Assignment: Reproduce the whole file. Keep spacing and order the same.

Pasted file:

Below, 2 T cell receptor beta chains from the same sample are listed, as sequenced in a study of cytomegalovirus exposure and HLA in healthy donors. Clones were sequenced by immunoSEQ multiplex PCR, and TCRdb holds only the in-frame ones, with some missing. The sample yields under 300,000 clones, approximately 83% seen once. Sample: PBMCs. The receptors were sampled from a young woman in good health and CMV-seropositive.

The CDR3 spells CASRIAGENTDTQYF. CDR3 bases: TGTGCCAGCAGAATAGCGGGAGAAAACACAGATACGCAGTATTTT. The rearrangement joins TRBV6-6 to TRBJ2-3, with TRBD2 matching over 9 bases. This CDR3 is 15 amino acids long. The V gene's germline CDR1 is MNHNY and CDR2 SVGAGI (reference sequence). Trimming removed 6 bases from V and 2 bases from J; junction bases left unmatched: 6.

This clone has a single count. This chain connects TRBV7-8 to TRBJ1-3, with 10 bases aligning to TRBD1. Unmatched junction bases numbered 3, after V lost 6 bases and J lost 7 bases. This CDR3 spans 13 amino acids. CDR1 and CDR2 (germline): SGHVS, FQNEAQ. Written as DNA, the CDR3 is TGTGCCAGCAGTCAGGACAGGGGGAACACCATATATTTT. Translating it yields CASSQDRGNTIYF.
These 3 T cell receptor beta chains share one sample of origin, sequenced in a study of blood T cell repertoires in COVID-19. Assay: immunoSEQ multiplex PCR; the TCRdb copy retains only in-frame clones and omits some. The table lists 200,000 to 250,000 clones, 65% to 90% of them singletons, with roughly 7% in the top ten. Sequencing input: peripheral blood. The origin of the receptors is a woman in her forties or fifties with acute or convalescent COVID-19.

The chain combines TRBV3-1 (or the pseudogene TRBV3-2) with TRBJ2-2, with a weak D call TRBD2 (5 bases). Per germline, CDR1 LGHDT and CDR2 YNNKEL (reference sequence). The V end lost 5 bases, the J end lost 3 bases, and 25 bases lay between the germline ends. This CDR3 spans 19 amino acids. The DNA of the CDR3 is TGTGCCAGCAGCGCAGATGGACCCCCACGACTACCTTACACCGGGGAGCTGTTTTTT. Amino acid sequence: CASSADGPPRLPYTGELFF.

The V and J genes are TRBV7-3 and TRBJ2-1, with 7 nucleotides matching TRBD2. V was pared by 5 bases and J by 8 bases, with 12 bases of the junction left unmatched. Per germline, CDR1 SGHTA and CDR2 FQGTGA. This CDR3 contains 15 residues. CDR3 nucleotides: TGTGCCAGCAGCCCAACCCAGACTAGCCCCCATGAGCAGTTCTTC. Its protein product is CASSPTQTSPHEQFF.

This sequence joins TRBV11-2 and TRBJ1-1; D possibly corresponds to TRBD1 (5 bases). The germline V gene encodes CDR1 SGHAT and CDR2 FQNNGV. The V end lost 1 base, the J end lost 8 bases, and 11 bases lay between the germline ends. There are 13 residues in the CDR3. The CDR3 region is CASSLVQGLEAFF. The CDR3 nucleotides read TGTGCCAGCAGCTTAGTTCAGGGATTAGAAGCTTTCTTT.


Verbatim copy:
Below, 2 T cell receptor beta chains from the same sample are listed, as sequenced in a study of cytomegalovirus exposure and HLA in healthy donors. Clones were sequenced by immunoSEQ multiplex PCR, and TCRdb holds only the in-frame ones, with some missing. The sample yields under 300,000 clones, approximately 83% seen once. Sample: PBMCs. The receptors were sampled from a young woman in good health and CMV-seropositive.

The CDR3 spells CASRIAGENTDTQYF. CDR3 bases: TGTGCCAGCAGAATAGCGGGAGAAAACACAGATACGCAGTATTTT. The rearrangement joins TRBV6-6 to TRBJ2-3, with TRBD2 matching over 9 bases. This CDR3 is 15 amino acids long. The V gene's germline CDR1 is MNHNY and CDR2 SVGAGI (reference sequence). Trimming removed 6 bases from V and 2 bases from J; junction bases left unmatched: 6.

This clone has a single count. This chain connects TRBV7-8 to TRBJ1-3, with 10 bases aligning to TRBD1. Unmatched junction bases numbered 3, after V lost 6 bases and J lost 7 bases. This CDR3 spans 13 amino acids. CDR1 and CDR2 (germline): SGHVS, FQNEAQ. Written as DNA, the CDR3 is TGTGCCAGCAGTCAGGACAGGGGGAACACCATATATTTT. Translating it yields CASSQDRGNTIYF.
These 3 T cell receptor beta chains share one sample of origin, sequenced in a study of blood T cell repertoires in COVID-19. Assay: immunoSEQ multiplex PCR; the TCRdb copy retains only in-frame clones and omits some. The table lists 200,000 to 250,000 clones, 65% to 90% of them singletons, with roughly 7% in the top ten. Sequencing input: peripheral blood. The origin of the receptors is a woman in her forties or fifties with acute or convalescent COVID-19.

The chain combines TRBV3-1 (or the pseudogene TRBV3-2) with TRBJ2-2, with a weak D call TRBD2 (5 bases). Per germline, CDR1 LGHDT and CDR2 YNNKEL (reference sequence). The V end lost 5 bases, the J end lost 3 bases, and 25 bases lay between the germline ends. This CDR3 spans 19 amino acids. The DNA of the CDR3 is TGTGCCAGCAGCGCAGATGGACCCCCACGACTACCTTACACCGGGGAGCTGTTTTTT. Amino acid sequence: CASSADGPPRLPYTGELFF.

The V and J genes are TRBV7-3 and TRBJ2-1, with 7 nucleotides matching TRBD2. V was pared by 5 bases and J by 8 bases, with 12 bases of the junction left unmatched. Per germline, CDR1 SGHTA and CDR2 FQGTGA. This CDR3 contains 15 residues. CDR3 nucleotides: TGTGCCAGCAGCCCAACCCAGACTAGCCCCCATGAGCAGTTCTTC. Its protein product is CASSPTQTSPHEQFF.

This sequence joins TRBV11-2 and TRBJ1-1; D possibly corresponds to TRBD1 (5 bases). The germline V gene encodes CDR1 SGHAT and CDR2 FQNNGV. The V end lost 1 base, the J end lost 8 bases, and 11 bases lay between the germline ends. There are 13 residues in the CDR3. The CDR3 region is CASSLVQGLEAFF. The CDR3 nucleotides read TGTGCCAGCAGCTTAGTTCAGGGATTAGAAGCTTTCTTT.